09 September 2013

Review: The Cross & the Prodigal: Luke 15 Through the Eyes of Middle Eastern Peasants - Kenneth Bailey


The Cross & the Prodigal: Luke 15 Through the Eyes of Middle Eastern Peasants
The Cross & the Prodigal: Luke 15 Through the Eyes of Middle Eastern Peasants by Kenneth E. Bailey

My rating: 4 of 5 stars

I really enjoy Bailey's style, and this book was a bit less technical than some of his others, making it even more easy to read and grasp. He takes a relatively short story and expands on the underlying concepts and cultural understandings that the original hearers would have grasped when they heard it. He adds so much background story to it, that it really comes to life more.

My only complaint, and it is a relatively slight one in light of the whole story, is that Bailey kind of misses the mark in identifying the parties of the story. In identifying the prodigal son as just mankind, he misses the covenant significance behind it. The father figure is indeed representative of Yahweh as he points out, but the older son would be representative of the two southern tribes that were technically still within the covenant with the Father, with the prodigal son representing the ten Northern tribes who were not. Like the prodigal son, those tribes were cast out, dispersed throughout the nations, but they were promised (as seen in Isaiah, Hosea and Ezekiel 37, and elsewhere) that one day they were to be brought back into the fold. As we see this beginning to happen under the ministry of Paul, we see the building frustration of the Pharisees who were dealing unkindly to the idea, just as the older son in the story did.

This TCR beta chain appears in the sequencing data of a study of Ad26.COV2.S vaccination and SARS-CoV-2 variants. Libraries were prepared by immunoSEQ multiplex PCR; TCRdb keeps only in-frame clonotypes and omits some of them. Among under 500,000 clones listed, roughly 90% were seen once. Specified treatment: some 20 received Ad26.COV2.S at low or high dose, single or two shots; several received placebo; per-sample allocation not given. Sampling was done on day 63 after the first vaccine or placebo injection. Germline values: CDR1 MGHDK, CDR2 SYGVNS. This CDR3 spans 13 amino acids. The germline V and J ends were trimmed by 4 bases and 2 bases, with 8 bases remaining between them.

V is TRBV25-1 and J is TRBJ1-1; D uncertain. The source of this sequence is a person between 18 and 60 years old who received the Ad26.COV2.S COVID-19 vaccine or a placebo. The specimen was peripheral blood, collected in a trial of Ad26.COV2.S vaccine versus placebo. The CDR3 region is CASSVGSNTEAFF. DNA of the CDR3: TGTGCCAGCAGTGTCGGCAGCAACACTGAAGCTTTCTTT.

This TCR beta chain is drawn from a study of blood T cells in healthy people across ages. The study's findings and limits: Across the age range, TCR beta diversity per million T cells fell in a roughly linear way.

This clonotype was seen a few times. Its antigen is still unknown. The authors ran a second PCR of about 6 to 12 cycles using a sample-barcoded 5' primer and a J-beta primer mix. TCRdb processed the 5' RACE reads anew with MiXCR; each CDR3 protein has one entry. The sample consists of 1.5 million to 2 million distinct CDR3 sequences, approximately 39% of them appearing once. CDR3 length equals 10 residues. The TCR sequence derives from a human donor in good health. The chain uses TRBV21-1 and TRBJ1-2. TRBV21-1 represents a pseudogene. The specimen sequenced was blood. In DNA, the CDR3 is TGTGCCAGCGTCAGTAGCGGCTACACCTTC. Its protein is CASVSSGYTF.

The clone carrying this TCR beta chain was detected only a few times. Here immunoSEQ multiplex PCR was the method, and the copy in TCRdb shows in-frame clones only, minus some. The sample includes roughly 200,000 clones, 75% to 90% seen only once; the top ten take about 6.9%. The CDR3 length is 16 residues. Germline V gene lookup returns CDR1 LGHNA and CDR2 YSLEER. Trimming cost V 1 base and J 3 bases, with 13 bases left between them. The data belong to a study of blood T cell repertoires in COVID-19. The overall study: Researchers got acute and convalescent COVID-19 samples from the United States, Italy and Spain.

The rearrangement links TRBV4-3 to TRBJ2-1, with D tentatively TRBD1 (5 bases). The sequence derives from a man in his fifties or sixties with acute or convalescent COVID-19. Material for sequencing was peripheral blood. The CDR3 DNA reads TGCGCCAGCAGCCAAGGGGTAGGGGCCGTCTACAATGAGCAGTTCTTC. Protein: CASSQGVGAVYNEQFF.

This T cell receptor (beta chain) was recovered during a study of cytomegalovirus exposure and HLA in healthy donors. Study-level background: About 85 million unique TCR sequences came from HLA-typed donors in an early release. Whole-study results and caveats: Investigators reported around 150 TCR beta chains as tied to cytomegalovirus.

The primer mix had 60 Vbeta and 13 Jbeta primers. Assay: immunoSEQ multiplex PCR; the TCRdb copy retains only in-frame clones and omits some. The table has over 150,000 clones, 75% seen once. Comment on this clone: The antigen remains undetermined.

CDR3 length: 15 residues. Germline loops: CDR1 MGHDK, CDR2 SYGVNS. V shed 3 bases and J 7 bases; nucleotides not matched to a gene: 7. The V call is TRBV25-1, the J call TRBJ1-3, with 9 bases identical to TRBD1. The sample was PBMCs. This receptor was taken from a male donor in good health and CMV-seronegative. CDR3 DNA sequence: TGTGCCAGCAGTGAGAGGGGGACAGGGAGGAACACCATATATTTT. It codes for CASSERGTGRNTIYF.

But as I said, while this is a technical issue of sorts, it doesn't really alter the thrust of this book's underlying story, that of the Father's love even for the people who despised him beforehand, but were now returning to the fold. I just think that bringing in that identification would add a slightly deeper meaning to the story, as well as bringing in the connection and tying together the promises from the OT that were about to take place.

Even without that though, he brings out the extent of the Father's love, which bends over backwards in the face of cultural mandates, and acts in a way that is so contrary to the actions required of someone in the father's position, that it should bring the readers to a greater appreciation of what Yahweh has done for His people.

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UPDATE:
A few months after reading this book I had a chance to fill in at the pulpit and choose to preach on this topic, using Bailey heavily for the first half of the sermon message as a background. The second half of the sermon is focused on the "Who" of the brothers, a lack of dealing with that subject is the only little issue or my main complaint with Bailey's book. Here is the sermon for your viewing pleasure: